“Travel is one of the best forms of education,” says Lumsden. “Students have the opportunity to experience other cultures and their way of living. Therefore, we are providing an opportunity for these students to be well-rounded citizens.”
Of all the March Break trips, students travelled through the most countries on the history experiential learning trip. The group visited Germany, the Czech Republic, Poland, Slovakia, Hungary, and Austria from March 11 to March 22.
“In 2019, Mr. David Lee ’94 and I took a group of history students to London and Northern France to partake in the 75th Anniversary of the D-Day landings,” says Joe Tropea, history teacher at SMCS. “The trip was titled ‘In Their footsteps,’ as it followed the path of Canadian soldiers during both world wars. This year, we tried to offer the students a completely different perspective by travelling behind the enemy lines through the Iron Curtain of Central Europe.”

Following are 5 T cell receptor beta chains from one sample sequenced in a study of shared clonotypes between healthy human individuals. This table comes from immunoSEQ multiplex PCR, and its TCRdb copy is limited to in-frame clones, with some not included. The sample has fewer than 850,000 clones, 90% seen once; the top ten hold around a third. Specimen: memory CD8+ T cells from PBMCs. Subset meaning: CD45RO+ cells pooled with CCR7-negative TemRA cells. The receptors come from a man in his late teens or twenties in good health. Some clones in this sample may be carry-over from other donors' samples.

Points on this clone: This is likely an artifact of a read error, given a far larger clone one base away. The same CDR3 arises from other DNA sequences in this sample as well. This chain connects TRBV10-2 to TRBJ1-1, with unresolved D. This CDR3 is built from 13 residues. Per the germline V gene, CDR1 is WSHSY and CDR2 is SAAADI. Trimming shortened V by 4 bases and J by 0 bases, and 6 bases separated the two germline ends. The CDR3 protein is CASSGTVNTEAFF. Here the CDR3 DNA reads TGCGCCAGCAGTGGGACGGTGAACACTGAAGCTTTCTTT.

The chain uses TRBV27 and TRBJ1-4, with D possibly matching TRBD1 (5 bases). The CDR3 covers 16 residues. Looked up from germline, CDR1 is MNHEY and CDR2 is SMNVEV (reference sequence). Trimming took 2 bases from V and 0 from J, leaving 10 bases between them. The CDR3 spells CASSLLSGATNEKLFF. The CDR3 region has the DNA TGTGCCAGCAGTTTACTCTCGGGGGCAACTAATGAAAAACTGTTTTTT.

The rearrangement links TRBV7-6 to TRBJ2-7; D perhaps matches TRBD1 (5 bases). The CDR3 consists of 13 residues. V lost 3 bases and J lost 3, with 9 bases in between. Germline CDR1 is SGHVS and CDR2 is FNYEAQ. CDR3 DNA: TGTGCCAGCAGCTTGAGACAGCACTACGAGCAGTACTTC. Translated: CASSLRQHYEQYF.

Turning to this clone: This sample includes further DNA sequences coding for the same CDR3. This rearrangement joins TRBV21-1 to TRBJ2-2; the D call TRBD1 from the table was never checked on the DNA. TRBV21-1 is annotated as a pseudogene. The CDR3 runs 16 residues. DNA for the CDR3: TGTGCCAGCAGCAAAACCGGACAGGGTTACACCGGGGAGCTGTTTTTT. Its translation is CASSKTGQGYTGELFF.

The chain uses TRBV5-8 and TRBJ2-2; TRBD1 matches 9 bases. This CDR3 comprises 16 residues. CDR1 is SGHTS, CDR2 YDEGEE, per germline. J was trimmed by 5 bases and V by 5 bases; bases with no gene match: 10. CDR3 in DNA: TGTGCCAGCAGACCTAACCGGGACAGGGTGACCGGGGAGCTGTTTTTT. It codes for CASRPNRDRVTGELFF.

The trip had the goal of providing students with an opportunity to explore the history courses in a deeper sense through real-life experiences.
“A trip like this aligns with nearly every history and law course taught at SMCS,” says Tropea. “Some specific tours were the Auschwitz and Birkenau Concentration Camps that are covered in our Grade 10 history courses. Additionally, the Nuremberg Trials are covered in our Grade 12 law course and teaches students about the origins and need for an international court and governing body that holds individual nation states accountable for their war crimes against humanity.”
“The most memorable part of the trip was by far visiting the Auschwitz Birkenau concentration camps,” says Henry Hicks, Grade 12. “As someone who was fascinated by studying the past world wars, it is hard to avoid the idea of the Holocaust, and in turn, camps such as Auschwitz. I would always watch movies about the Holocaust or read about it in a book, however, words fail to describe the feeling of walking through that site. The feeling and memory of walking through there will last me the rest of my life.”
In addition to the direct ties to the curriculum, students learned more about the cultures and cuisines of the countries they explored, while also developing their creativity, financial literacy, and foreign experiences.